watervole: (Default)
Went to the dentist this morning - he's growing a few veg at the back of the surgery and was asking for tips.

A lot of my friends are also starting to grow things for the first time.

So, here are my handy tips on compost.

1.  Anything organic will rot.  (by organic, I mean 'made of organic material', not 'grown without pesticides')

You can compost: cotton shirts/towels, woollen jumpers, all kitchen waste (if you're worried about rats, then either exclude meat or else put chicken wire underneath your compost bin), all weeds (some people exclude dandelion and bindweed roots, but I find even those usually get killed, though I wouldn't put bindweed roots on a heap in the shade), all grass cuttings (but do mix them up with the other stuff if you have a lot of them), corrugated cardboard, cardboard egg boxes (don't squash them, they provide handy air pockets), used straw bedding from hamsters, rabbits, etc, sawdust, hedge clippings (but only if well chopped up, and do mix with other stuff) and probably other stuff as well.

I'm just editing a book on the history of Loose allotments ('Loose' is a village in Kent and is pronounced 'Looze').  In the last century, there was a butcher who annoyed his neighbouring plot holders by putting all the left-over bits of meat on his plot.  They rotted down just fine, but the smell and the rats weren't popular...

Another plot was found to have lots of small buttons on it.  My mother-in-law (keen gardener and social historian) worked that one out.  The plot must have been fertilised with 'shoddy', which was what cheap clothes were made of - it was made from recycled woollen cloth.  The clothes rotted away and left the buttons behind.

Hop waste was also popular as a mulch in Kent.

2.  Kitchen waste is easy to collect.

Everything from the kitchen: potato peelings (If you really must peel your potatoes and lose all the vitamins...), veg peelings (same comment about vitamins - there are almost no vegetables where you gain anything by peeling them, expect possibly squashes when the rind has hardened), stale bread, food scraps, left over takeaways, past the date foods, apple cores - if it's food of any kind, you can put it in the compost.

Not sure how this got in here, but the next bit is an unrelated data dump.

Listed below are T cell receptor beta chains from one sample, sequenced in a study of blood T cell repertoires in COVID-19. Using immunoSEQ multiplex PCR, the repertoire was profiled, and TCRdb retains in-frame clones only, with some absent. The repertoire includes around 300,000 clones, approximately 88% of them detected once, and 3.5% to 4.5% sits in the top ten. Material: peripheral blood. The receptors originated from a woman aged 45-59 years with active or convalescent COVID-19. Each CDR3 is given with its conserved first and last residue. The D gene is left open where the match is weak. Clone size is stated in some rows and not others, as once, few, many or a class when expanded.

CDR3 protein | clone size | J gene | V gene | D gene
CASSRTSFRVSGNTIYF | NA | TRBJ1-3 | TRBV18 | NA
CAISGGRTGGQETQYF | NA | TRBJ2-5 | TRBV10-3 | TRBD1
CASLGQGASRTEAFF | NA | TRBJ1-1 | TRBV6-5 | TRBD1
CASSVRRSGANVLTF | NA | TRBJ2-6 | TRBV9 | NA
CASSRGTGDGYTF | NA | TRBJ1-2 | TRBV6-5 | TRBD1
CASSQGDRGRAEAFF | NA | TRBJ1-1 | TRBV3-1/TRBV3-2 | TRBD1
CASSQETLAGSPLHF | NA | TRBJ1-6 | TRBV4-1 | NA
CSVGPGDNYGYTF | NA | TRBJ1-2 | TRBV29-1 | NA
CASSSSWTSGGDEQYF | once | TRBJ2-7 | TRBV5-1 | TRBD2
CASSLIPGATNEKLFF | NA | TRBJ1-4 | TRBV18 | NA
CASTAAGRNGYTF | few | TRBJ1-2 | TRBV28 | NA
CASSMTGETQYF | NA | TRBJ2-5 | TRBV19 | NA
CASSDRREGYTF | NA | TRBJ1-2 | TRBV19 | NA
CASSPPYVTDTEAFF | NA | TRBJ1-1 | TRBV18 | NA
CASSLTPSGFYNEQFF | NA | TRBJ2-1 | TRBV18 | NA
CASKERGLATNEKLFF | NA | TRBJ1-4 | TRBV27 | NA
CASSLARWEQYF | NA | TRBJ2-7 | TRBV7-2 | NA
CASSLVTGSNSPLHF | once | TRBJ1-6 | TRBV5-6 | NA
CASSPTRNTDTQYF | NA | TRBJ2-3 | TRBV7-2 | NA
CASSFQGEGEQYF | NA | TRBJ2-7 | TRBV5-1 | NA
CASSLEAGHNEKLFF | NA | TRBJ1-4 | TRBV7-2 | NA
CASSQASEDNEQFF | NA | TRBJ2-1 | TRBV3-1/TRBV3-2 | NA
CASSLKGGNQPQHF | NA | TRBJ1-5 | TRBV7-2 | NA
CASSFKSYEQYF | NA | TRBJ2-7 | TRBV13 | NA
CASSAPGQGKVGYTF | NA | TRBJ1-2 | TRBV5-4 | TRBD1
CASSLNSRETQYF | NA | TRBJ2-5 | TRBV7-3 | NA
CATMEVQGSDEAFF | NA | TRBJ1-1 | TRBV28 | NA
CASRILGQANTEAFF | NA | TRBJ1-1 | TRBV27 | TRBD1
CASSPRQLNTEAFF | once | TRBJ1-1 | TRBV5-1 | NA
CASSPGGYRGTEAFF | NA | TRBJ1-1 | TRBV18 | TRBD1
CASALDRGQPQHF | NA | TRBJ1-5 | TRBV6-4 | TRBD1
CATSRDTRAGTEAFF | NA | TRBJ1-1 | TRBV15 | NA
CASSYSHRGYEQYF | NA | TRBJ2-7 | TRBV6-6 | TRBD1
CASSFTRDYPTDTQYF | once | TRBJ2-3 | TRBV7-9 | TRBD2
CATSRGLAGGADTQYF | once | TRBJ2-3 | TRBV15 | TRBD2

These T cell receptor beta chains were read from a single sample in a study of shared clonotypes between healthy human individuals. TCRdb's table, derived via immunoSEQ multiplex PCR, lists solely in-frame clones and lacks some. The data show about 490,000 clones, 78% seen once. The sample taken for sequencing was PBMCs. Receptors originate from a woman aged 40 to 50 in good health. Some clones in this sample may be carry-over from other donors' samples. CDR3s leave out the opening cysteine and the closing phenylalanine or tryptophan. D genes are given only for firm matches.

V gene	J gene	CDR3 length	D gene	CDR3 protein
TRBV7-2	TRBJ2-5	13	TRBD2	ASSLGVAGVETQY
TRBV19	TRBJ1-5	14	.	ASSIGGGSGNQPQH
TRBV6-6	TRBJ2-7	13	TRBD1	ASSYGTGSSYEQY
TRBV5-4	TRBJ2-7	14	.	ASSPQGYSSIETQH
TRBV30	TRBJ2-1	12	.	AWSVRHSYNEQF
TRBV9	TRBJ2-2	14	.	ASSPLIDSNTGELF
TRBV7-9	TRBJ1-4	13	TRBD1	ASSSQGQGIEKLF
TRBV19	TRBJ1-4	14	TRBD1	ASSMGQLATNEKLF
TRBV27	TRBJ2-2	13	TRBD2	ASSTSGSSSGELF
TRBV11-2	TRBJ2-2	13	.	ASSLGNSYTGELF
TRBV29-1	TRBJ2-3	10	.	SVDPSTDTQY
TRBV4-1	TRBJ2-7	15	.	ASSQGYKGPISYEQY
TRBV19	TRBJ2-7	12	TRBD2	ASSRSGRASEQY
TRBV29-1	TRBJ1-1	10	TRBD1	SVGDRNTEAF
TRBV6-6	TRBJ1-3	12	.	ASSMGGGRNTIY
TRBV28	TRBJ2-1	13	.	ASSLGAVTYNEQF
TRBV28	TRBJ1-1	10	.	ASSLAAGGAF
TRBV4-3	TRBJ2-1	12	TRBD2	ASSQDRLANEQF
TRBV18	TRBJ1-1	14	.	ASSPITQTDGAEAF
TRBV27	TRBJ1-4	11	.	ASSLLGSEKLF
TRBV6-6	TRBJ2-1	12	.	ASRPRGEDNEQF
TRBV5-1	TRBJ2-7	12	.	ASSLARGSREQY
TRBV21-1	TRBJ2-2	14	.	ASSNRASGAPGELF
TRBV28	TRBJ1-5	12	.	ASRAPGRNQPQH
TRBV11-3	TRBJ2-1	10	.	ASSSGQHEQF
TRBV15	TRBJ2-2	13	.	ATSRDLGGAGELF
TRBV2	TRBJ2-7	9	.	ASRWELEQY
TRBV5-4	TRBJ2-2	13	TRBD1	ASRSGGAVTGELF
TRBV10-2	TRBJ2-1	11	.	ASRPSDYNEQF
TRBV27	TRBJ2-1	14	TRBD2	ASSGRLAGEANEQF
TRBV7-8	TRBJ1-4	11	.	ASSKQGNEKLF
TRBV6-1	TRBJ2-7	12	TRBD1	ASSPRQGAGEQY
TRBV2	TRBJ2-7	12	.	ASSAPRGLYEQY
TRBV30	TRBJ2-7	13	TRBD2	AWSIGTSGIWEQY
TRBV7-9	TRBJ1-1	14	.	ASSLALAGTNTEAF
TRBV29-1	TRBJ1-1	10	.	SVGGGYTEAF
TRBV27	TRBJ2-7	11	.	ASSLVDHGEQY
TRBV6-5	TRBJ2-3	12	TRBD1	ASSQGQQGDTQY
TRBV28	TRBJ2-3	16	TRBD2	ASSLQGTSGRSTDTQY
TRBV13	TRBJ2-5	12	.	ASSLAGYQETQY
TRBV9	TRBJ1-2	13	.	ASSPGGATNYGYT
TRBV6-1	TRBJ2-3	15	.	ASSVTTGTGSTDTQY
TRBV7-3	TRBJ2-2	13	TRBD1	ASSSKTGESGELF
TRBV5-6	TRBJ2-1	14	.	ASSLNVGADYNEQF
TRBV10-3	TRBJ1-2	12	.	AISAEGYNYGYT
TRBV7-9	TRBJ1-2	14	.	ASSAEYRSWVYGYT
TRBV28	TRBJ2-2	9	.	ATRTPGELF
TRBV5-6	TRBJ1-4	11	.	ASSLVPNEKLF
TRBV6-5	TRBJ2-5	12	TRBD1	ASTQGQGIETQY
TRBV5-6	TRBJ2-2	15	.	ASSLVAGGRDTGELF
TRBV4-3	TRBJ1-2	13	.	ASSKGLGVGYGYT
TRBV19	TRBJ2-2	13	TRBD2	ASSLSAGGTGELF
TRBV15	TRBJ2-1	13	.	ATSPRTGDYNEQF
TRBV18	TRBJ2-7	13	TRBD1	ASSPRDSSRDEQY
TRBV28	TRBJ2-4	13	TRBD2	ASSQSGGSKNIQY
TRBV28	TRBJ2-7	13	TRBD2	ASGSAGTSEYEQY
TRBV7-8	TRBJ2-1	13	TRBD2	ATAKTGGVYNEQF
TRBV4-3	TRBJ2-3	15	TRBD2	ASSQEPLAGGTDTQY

Keep a small compost caddy in the kitchen - I line mine with newspaper which makes it easier to empty and to clean - and the newspaper can, of course, be composted as well.  There are lots of compost caddies on the market.  A few examples can be found here, but there's lots more.

A lid is necessary to keep out flies, but smell (in my experience, at least) is not a problem as long as the bin is emptied as soon as it is full.  You have three options with lining.

a.  No lining.  I've done it this way in the past.  You'll find the bottom of the bin can get a bit wet.  I just clean it out with a handful of newspaper and then compost the newspaper.

b.  Biodegradable lining.  I'm not keen on these personally.  They have a high carbon footprint to manufacture and you need to pay real money for them.  (and they don't rot as fast as newspaper)

c.  Newspaper.  Not decorative, but it uses up our free newspapers and helps soak up some of the moisture from the waste.  I use three or four pages at a time to line mine.  I overlap them a  bit and fold them over the edge to keep them in place.  I try and have multiple layers at the bottom of the bin.  The paper will soak up most of the moisture, though you'll probably need another page to clean out after you empty and before you make a new liner.

When your caddy is full, take it out and tip it into your compost bin.

3.  Compost Daleks don't take up much space.

They're called 'daleks' for obvious reasons, though most of them don't look like this:

but more like this: